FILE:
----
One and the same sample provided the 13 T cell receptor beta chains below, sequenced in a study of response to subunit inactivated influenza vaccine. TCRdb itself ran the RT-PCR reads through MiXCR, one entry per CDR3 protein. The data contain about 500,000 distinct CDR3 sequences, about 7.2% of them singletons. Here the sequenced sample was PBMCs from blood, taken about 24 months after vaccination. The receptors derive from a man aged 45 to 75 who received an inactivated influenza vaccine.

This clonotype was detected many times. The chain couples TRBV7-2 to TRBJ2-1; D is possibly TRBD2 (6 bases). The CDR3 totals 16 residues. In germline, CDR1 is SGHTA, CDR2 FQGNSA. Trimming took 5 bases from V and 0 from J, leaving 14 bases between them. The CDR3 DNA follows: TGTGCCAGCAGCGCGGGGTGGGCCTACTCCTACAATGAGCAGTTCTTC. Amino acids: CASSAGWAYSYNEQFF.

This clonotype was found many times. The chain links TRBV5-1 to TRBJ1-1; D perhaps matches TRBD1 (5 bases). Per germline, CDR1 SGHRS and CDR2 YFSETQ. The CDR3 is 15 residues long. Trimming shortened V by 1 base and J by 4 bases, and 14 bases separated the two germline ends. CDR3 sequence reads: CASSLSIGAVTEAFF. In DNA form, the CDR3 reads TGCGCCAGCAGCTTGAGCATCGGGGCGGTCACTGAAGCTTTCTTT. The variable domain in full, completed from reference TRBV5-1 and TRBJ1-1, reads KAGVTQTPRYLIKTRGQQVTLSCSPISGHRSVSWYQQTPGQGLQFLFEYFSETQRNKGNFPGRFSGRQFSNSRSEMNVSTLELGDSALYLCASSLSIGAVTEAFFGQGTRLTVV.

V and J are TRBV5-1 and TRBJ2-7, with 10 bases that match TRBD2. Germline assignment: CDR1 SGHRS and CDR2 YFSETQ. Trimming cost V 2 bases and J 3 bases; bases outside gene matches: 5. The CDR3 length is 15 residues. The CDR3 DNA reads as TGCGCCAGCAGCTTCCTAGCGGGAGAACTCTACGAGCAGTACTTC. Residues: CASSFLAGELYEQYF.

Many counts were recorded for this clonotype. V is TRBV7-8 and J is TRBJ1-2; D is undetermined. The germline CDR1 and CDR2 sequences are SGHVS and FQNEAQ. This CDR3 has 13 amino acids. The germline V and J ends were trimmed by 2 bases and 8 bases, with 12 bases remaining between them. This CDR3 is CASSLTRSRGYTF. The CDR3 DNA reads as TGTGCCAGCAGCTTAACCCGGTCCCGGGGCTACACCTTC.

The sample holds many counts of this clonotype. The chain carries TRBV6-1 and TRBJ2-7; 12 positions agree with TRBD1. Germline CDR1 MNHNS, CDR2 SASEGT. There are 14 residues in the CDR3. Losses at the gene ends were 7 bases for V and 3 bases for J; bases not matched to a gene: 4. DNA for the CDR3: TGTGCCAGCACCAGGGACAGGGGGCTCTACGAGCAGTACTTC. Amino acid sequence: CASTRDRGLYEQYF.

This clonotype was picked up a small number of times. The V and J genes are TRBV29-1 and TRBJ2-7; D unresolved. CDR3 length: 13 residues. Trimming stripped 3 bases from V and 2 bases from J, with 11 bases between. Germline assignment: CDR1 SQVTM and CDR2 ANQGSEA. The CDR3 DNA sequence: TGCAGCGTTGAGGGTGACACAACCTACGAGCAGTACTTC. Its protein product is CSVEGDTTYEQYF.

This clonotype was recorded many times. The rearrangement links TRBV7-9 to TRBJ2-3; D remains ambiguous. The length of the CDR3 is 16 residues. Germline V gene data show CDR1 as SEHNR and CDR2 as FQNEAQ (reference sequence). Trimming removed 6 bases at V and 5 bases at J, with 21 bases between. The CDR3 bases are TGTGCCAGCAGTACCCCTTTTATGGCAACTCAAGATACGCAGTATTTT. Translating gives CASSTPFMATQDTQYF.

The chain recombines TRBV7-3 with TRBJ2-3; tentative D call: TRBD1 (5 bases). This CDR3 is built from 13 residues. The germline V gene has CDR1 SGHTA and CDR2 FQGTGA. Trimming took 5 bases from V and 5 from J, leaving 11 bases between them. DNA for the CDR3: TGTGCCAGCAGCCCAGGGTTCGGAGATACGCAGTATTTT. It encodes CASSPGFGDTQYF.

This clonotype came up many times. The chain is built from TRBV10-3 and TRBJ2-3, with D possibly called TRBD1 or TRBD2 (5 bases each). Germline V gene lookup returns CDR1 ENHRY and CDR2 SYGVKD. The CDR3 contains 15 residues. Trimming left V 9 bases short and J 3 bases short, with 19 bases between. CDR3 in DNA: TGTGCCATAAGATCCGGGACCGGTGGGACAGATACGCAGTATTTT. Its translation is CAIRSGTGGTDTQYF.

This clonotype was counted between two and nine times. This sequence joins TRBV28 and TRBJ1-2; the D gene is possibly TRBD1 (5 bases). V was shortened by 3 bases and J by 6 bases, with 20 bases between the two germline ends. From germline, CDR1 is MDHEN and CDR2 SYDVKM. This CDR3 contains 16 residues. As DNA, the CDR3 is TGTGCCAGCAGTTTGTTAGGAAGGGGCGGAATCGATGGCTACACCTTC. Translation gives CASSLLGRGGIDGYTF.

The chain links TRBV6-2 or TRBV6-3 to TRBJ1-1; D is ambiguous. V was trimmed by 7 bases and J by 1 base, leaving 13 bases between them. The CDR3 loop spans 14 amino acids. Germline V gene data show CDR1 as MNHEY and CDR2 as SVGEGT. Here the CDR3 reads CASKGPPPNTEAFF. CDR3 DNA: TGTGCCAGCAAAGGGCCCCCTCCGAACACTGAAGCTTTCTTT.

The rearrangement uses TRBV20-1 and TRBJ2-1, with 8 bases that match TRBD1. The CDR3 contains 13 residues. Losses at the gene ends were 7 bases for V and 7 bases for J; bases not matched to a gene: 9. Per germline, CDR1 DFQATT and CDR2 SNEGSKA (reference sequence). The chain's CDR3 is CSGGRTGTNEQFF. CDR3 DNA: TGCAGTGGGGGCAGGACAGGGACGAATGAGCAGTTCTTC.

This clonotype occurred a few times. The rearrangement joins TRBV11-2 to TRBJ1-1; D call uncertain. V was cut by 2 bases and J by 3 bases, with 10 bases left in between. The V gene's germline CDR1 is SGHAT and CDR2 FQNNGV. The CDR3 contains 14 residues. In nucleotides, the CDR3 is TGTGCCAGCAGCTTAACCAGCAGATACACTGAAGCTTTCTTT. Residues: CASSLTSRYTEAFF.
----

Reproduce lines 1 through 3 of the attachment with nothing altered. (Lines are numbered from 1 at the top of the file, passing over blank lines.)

One and the same sample provided the 13 T cell receptor beta chains below, sequenced in a study of response to subunit inactivated influenza vaccine. TCRdb itself ran the RT-PCR reads through MiXCR, one entry per CDR3 protein. The data contain about 500,000 distinct CDR3 sequences, about 7.2% of them singletons. Here the sequenced sample was PBMCs from blood, taken about 24 months after vaccination. The receptors derive from a man aged 45 to 75 who received an inactivated influenza vaccine.

This clonotype was detected many times. The chain couples TRBV7-2 to TRBJ2-1; D is possibly TRBD2 (6 bases). The CDR3 totals 16 residues. In germline, CDR1 is SGHTA, CDR2 FQGNSA. Trimming took 5 bases from V and 0 from J, leaving 14 bases between them. The CDR3 DNA follows: TGTGCCAGCAGCGCGGGGTGGGCCTACTCCTACAATGAGCAGTTCTTC. Amino acids: CASSAGWAYSYNEQFF.

This clonotype was found many times. The chain links TRBV5-1 to TRBJ1-1; D perhaps matches TRBD1 (5 bases). Per germline, CDR1 SGHRS and CDR2 YFSETQ. The CDR3 is 15 residues long. Trimming shortened V by 1 base and J by 4 bases, and 14 bases separated the two germline ends. CDR3 sequence reads: CASSLSIGAVTEAFF. In DNA form, the CDR3 reads TGCGCCAGCAGCTTGAGCATCGGGGCGGTCACTGAAGCTTTCTTT. The variable domain in full, completed from reference TRBV5-1 and TRBJ1-1, reads KAGVTQTPRYLIKTRGQQVTLSCSPISGHRSVSWYQQTPGQGLQFLFEYFSETQRNKGNFPGRFSGRQFSNSRSEMNVSTLELGDSALYLCASSLSIGAVTEAFFGQGTRLTVV.